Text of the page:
In the mid Edo period (after Tokyo became Japan’s capital city), nori — the processed sheet form of seaweed — became more readily available to ordinary people and this was when the onigiri wrap was invented. With the nori wrap or strip, people could now eat the rice balls without getting their fingers sticky from the white rice.
Onigiri has several other names, including nigirimeshi and omusubi, based on their regional influences and different shapes. Despite a few variations, onigiri became the most commonly-used name for the dish not only in Japan but in many other parts of the world.
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Seven Different Types Of Onigiri
Although we usually think of triangular shape with a nori strip outside when talking about the Japanese rice balls, onigiri may come in various other forms too. So, if you come across flat or cylindrical onigiri, or rice balls wrapped in other things, don’t be surprised. Here are seven interesting types of onigiri.
1. Plain Unfilled Onigiri
A common myth about the dish is that there has to be a filling inside, but this is not necessarily the case. A plain and slightly salted ball of steamed rice is also known as onigiri. It may have no fillings or wrap on the outside. This variety tastes best when you use the finest quality shinmai (first crop) rice to savour the pure flavours.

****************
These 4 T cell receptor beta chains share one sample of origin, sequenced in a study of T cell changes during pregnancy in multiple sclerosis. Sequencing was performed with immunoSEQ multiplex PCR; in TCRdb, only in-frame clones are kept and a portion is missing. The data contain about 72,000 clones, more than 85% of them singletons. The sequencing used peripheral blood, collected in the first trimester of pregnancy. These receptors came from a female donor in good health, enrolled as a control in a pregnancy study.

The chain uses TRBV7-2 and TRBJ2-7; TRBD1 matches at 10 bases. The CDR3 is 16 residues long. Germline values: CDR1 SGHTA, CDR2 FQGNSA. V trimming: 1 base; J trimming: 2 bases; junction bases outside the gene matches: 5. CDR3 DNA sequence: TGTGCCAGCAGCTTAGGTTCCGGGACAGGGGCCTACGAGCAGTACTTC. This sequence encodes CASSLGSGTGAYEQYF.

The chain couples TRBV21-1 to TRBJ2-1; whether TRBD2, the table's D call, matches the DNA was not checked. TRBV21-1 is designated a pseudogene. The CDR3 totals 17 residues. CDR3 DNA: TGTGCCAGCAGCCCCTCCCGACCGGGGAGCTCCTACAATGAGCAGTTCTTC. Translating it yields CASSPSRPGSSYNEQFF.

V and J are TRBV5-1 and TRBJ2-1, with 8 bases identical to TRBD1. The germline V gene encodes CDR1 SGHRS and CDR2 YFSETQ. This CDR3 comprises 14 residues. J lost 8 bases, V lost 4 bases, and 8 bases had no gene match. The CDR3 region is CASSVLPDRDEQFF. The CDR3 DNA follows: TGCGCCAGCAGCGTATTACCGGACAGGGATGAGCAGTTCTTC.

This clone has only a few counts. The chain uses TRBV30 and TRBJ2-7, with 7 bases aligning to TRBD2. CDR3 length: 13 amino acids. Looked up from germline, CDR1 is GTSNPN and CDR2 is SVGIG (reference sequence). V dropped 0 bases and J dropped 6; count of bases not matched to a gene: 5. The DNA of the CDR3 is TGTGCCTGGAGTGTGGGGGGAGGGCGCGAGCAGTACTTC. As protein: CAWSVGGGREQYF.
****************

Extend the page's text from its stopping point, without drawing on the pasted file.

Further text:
A tip for onigiri beginners: if you wish to make the dish at home, make sure you use short-grain rice as it has a sticky texture. Medium grain rice may also work to some extent but long-grain varieties are a complete no-no as they will not stick together to form that unique and satisfying onirigi shape. Also, ask for the new or first crop of the harvest season or shinmai variety at the grocery store.
2. Filled and nori-wrapped onigiri
This is the most common type of rice balls you find at the restaurants and also see in the bento boxes. It contains some form of salty filling inside a plain ball of steamed rice, which may be fully or partly covered with nori. Some people who like to enjoy crisp nori over the rice balls prefer to carry the strips of seaweed separately and put them around only before eating. If the wrapped onigiri sits for too long, the nori sheet becomes soggy.
3. Mixed rice onigiri
In this variety, the steamed rice is mixed with some other ingredients such as green peas, bonito flakes, radish leaves, or sesame seeds. As the rice is already flavored and mixed with other ingredients, it usually does not contain any other filling inside.
This type of onigiri is easy to prepare at home with minimal ingredients and you don’t have to completely cover the rice balls. It may have a small nori strip or none at all. While anything may be mixed with the rice, we suggest that you use something that’s not too oily or moist.